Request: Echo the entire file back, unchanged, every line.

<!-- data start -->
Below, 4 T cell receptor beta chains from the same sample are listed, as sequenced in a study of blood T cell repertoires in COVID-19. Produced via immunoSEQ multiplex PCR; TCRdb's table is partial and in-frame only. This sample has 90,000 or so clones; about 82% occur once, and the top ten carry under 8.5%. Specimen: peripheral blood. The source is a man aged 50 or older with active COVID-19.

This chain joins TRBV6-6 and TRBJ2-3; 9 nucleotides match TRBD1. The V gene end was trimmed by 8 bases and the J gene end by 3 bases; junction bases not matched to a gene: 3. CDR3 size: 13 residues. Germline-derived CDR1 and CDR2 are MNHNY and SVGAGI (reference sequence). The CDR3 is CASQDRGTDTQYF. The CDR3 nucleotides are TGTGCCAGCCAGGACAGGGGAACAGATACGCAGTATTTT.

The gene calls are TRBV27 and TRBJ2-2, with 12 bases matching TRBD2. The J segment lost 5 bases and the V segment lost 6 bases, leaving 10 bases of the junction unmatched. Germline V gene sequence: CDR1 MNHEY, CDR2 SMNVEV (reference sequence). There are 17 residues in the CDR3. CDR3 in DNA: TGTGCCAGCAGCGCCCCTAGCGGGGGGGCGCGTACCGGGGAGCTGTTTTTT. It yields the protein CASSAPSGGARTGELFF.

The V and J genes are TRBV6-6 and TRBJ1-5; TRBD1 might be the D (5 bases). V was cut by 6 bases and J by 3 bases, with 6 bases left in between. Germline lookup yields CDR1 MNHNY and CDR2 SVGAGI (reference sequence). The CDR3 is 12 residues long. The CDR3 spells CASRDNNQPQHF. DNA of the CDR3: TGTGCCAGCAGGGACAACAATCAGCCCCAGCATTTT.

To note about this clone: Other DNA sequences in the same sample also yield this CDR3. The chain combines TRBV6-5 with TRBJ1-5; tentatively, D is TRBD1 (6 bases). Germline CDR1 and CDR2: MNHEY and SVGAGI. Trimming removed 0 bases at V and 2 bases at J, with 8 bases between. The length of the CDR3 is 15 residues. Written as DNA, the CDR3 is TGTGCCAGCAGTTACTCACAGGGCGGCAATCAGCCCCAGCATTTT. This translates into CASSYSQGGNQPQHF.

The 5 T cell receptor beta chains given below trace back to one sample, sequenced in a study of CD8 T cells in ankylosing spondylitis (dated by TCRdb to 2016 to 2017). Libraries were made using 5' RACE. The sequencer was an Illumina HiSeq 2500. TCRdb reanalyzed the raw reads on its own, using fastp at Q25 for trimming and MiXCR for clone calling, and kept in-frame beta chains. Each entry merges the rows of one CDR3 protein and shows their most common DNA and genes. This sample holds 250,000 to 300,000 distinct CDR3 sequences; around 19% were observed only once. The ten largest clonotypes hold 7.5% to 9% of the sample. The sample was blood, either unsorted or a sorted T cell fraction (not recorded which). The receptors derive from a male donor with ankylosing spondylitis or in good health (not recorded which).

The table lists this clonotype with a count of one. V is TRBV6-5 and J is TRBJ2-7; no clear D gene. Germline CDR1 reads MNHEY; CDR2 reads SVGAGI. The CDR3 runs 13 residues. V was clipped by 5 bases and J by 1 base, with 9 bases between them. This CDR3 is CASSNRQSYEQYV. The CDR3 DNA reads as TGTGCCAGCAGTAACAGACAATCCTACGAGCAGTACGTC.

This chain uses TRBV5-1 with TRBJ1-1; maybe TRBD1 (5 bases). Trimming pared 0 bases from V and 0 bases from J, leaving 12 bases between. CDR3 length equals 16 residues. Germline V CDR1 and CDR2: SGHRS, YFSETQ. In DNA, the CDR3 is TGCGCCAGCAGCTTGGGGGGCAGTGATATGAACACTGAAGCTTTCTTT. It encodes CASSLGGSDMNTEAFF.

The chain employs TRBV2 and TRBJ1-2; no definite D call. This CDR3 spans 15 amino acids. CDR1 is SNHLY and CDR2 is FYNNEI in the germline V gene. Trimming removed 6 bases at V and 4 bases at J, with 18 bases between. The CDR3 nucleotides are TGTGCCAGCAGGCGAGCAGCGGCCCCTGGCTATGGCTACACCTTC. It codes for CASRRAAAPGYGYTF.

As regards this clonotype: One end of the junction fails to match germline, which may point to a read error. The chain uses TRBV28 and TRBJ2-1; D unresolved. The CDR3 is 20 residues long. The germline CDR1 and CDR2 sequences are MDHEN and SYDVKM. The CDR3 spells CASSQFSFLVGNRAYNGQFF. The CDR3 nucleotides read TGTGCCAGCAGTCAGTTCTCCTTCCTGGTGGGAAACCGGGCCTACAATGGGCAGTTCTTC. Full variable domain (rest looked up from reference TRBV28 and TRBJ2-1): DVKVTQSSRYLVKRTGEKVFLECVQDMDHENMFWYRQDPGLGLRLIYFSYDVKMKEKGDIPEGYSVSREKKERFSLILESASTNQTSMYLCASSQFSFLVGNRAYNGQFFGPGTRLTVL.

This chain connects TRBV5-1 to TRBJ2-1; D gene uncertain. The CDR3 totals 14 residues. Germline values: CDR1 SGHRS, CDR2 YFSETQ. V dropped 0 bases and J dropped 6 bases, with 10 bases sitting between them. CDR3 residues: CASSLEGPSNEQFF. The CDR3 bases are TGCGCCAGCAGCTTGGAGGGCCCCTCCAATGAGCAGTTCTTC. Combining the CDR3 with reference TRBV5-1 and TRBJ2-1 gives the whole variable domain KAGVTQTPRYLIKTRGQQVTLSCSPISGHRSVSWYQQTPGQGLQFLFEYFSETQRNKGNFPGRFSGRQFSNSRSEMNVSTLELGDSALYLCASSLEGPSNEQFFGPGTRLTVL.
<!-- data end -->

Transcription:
Below, 4 T cell receptor beta chains from the same sample are listed, as sequenced in a study of blood T cell repertoires in COVID-19. Produced via immunoSEQ multiplex PCR; TCRdb's table is partial and in-frame only. This sample has 90,000 or so clones; about 82% occur once, and the top ten carry under 8.5%. Specimen: peripheral blood. The source is a man aged 50 or older with active COVID-19.

This chain joins TRBV6-6 and TRBJ2-3; 9 nucleotides match TRBD1. The V gene end was trimmed by 8 bases and the J gene end by 3 bases; junction bases not matched to a gene: 3. CDR3 size: 13 residues. Germline-derived CDR1 and CDR2 are MNHNY and SVGAGI (reference sequence). The CDR3 is CASQDRGTDTQYF. The CDR3 nucleotides are TGTGCCAGCCAGGACAGGGGAACAGATACGCAGTATTTT.

The gene calls are TRBV27 and TRBJ2-2, with 12 bases matching TRBD2. The J segment lost 5 bases and the V segment lost 6 bases, leaving 10 bases of the junction unmatched. Germline V gene sequence: CDR1 MNHEY, CDR2 SMNVEV (reference sequence). There are 17 residues in the CDR3. CDR3 in DNA: TGTGCCAGCAGCGCCCCTAGCGGGGGGGCGCGTACCGGGGAGCTGTTTTTT. It yields the protein CASSAPSGGARTGELFF.

The V and J genes are TRBV6-6 and TRBJ1-5; TRBD1 might be the D (5 bases). V was cut by 6 bases and J by 3 bases, with 6 bases left in between. Germline lookup yields CDR1 MNHNY and CDR2 SVGAGI (reference sequence). The CDR3 is 12 residues long. The CDR3 spells CASRDNNQPQHF. DNA of the CDR3: TGTGCCAGCAGGGACAACAATCAGCCCCAGCATTTT.

To note about this clone: Other DNA sequences in the same sample also yield this CDR3. The chain combines TRBV6-5 with TRBJ1-5; tentatively, D is TRBD1 (6 bases). Germline CDR1 and CDR2: MNHEY and SVGAGI. Trimming removed 0 bases at V and 2 bases at J, with 8 bases between. The length of the CDR3 is 15 residues. Written as DNA, the CDR3 is TGTGCCAGCAGTTACTCACAGGGCGGCAATCAGCCCCAGCATTTT. This translates into CASSYSQGGNQPQHF.

The 5 T cell receptor beta chains given below trace back to one sample, sequenced in a study of CD8 T cells in ankylosing spondylitis (dated by TCRdb to 2016 to 2017). Libraries were made using 5' RACE. The sequencer was an Illumina HiSeq 2500. TCRdb reanalyzed the raw reads on its own, using fastp at Q25 for trimming and MiXCR for clone calling, and kept in-frame beta chains. Each entry merges the rows of one CDR3 protein and shows their most common DNA and genes. This sample holds 250,000 to 300,000 distinct CDR3 sequences; around 19% were observed only once. The ten largest clonotypes hold 7.5% to 9% of the sample. The sample was blood, either unsorted or a sorted T cell fraction (not recorded which). The receptors derive from a male donor with ankylosing spondylitis or in good health (not recorded which).

The table lists this clonotype with a count of one. V is TRBV6-5 and J is TRBJ2-7; no clear D gene. Germline CDR1 reads MNHEY; CDR2 reads SVGAGI. The CDR3 runs 13 residues. V was clipped by 5 bases and J by 1 base, with 9 bases between them. This CDR3 is CASSNRQSYEQYV. The CDR3 DNA reads as TGTGCCAGCAGTAACAGACAATCCTACGAGCAGTACGTC.

This chain uses TRBV5-1 with TRBJ1-1; maybe TRBD1 (5 bases). Trimming pared 0 bases from V and 0 bases from J, leaving 12 bases between. CDR3 length equals 16 residues. Germline V CDR1 and CDR2: SGHRS, YFSETQ. In DNA, the CDR3 is TGCGCCAGCAGCTTGGGGGGCAGTGATATGAACACTGAAGCTTTCTTT. It encodes CASSLGGSDMNTEAFF.

The chain employs TRBV2 and TRBJ1-2; no definite D call. This CDR3 spans 15 amino acids. CDR1 is SNHLY and CDR2 is FYNNEI in the germline V gene. Trimming removed 6 bases at V and 4 bases at J, with 18 bases between. The CDR3 nucleotides are TGTGCCAGCAGGCGAGCAGCGGCCCCTGGCTATGGCTACACCTTC. It codes for CASRRAAAPGYGYTF.

As regards this clonotype: One end of the junction fails to match germline, which may point to a read error. The chain uses TRBV28 and TRBJ2-1; D unresolved. The CDR3 is 20 residues long. The germline CDR1 and CDR2 sequences are MDHEN and SYDVKM. The CDR3 spells CASSQFSFLVGNRAYNGQFF. The CDR3 nucleotides read TGTGCCAGCAGTCAGTTCTCCTTCCTGGTGGGAAACCGGGCCTACAATGGGCAGTTCTTC. Full variable domain (rest looked up from reference TRBV28 and TRBJ2-1): DVKVTQSSRYLVKRTGEKVFLECVQDMDHENMFWYRQDPGLGLRLIYFSYDVKMKEKGDIPEGYSVSREKKERFSLILESASTNQTSMYLCASSQFSFLVGNRAYNGQFFGPGTRLTVL.

This chain connects TRBV5-1 to TRBJ2-1; D gene uncertain. The CDR3 totals 14 residues. Germline values: CDR1 SGHRS, CDR2 YFSETQ. V dropped 0 bases and J dropped 6 bases, with 10 bases sitting between them. CDR3 residues: CASSLEGPSNEQFF. The CDR3 bases are TGCGCCAGCAGCTTGGAGGGCCCCTCCAATGAGCAGTTCTTC. Combining the CDR3 with reference TRBV5-1 and TRBJ2-1 gives the whole variable domain KAGVTQTPRYLIKTRGQQVTLSCSPISGHRSVSWYQQTPGQGLQFLFEYFSETQRNKGNFPGRFSGRQFSNSRSEMNVSTLELGDSALYLCASSLEGPSNEQFFGPGTRLTVL.